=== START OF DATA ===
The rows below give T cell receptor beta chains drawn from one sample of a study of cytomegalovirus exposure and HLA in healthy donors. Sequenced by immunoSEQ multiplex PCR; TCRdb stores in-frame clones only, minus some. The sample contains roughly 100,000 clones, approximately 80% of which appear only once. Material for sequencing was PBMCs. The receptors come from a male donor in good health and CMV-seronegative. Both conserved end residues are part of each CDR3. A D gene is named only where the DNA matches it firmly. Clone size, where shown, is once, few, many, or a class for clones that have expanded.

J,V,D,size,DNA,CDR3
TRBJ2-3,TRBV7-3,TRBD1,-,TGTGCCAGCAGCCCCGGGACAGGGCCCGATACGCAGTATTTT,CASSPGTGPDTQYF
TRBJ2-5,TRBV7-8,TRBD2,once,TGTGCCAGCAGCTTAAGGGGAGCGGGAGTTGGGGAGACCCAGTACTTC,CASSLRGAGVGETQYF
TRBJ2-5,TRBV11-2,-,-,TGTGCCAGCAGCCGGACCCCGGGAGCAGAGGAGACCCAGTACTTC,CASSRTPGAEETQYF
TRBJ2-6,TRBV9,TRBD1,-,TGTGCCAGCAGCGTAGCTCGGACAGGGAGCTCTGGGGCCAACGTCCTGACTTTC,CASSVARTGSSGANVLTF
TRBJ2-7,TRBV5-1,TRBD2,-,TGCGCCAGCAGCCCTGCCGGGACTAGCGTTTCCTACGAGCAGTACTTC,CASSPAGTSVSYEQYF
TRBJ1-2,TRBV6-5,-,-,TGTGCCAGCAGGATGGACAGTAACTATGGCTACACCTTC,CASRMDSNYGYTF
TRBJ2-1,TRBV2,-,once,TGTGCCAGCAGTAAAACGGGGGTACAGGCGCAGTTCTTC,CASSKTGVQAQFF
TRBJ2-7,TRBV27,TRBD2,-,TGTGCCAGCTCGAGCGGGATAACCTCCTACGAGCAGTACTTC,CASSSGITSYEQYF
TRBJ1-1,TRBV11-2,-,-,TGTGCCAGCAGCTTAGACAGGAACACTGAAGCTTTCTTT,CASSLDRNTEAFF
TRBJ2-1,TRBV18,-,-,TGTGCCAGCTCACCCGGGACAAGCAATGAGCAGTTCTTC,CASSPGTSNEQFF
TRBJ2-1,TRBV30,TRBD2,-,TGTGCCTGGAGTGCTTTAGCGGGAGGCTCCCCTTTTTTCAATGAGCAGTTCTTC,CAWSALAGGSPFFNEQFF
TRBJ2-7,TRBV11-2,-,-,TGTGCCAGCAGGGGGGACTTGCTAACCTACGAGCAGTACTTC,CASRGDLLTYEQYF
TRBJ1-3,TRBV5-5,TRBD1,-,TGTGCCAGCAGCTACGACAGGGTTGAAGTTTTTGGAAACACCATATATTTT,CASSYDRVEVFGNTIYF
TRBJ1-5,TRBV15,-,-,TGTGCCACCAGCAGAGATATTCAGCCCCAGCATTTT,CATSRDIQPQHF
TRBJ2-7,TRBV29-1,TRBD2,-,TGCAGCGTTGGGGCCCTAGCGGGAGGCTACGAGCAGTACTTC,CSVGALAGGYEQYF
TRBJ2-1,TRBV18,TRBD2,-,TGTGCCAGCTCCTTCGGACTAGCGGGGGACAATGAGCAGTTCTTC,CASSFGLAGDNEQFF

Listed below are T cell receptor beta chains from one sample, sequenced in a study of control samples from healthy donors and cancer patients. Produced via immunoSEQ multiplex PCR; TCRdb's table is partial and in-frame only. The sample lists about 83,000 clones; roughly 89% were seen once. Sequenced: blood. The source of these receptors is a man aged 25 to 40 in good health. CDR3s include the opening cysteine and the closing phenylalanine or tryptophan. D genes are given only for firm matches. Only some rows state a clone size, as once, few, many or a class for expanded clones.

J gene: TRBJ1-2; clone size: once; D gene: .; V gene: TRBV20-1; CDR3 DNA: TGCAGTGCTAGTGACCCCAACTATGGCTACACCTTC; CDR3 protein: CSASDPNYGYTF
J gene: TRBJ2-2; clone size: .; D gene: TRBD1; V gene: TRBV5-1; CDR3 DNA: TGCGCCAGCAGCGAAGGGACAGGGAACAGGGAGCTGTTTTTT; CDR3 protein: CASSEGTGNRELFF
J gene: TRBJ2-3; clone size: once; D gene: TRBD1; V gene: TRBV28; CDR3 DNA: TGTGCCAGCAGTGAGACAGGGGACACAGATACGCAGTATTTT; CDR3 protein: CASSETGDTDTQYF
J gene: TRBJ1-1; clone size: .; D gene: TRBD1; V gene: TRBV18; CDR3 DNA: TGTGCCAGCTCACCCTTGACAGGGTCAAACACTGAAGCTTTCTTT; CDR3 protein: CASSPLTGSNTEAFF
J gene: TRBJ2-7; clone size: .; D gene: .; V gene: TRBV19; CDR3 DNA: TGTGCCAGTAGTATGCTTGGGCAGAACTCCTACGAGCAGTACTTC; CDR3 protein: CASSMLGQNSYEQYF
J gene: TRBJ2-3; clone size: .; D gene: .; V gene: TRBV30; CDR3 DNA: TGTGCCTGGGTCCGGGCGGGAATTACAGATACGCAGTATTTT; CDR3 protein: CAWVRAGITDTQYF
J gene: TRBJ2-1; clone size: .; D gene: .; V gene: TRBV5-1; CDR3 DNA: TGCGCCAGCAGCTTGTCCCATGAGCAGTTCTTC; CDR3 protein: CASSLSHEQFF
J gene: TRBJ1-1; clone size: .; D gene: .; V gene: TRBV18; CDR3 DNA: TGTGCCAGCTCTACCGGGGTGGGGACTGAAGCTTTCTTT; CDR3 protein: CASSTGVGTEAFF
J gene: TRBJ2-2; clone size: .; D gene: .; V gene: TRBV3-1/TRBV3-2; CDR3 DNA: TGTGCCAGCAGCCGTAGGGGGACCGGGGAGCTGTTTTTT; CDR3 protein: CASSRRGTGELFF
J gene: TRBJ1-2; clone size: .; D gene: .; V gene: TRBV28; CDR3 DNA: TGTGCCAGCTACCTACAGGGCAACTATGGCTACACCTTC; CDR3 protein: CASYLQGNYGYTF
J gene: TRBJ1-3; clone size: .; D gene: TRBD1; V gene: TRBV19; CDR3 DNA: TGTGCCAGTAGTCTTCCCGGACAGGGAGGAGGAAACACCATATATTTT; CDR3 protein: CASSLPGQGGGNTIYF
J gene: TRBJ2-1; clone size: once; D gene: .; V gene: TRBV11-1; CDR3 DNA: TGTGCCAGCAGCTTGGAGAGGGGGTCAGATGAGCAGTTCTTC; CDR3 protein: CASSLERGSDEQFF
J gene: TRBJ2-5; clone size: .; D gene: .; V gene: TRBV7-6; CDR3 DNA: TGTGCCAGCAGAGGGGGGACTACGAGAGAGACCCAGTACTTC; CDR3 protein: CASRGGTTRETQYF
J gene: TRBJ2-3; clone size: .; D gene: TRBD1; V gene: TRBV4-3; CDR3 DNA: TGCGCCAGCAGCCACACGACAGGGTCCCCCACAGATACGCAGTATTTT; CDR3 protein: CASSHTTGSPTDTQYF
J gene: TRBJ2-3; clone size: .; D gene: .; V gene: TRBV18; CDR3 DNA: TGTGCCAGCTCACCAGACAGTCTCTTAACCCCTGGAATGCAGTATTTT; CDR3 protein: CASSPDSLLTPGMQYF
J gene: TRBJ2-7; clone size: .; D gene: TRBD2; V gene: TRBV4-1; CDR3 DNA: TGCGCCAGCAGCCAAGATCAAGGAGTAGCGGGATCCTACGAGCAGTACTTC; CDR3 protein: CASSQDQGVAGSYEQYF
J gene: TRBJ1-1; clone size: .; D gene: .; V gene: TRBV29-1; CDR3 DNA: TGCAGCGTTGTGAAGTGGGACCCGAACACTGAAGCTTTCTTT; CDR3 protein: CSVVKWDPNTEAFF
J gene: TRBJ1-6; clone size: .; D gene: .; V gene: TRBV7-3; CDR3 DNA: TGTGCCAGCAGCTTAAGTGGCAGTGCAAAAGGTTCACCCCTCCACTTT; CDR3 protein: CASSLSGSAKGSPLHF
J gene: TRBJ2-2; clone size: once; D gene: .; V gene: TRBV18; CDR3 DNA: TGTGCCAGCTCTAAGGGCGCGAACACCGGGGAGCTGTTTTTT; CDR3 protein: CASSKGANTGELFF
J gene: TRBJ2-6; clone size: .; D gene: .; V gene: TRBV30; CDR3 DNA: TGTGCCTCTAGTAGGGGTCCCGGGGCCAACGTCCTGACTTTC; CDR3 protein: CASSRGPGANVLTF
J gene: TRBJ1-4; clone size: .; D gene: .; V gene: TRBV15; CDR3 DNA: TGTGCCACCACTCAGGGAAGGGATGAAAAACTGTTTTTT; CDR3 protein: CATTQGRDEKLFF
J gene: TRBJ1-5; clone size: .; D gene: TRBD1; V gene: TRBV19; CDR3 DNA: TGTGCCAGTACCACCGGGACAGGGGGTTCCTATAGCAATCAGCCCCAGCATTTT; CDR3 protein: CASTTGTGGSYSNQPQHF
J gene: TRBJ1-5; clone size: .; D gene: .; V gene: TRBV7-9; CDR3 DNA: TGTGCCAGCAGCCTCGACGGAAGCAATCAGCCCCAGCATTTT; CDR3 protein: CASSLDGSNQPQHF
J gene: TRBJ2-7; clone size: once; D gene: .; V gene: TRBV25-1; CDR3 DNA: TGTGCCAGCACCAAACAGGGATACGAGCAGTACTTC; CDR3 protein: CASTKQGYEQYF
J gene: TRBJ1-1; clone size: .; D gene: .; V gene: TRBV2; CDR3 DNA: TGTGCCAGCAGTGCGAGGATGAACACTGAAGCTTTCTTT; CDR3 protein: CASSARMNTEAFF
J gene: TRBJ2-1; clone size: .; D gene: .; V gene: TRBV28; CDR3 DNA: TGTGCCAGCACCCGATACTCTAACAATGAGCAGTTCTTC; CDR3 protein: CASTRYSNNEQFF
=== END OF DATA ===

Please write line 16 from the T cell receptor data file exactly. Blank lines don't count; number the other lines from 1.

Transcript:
TRBJ1-5,TRBV15,-,-,TGTGCCACCAGCAGAGATATTCAGCCCCAGCATTTT,CATSRDIQPQHF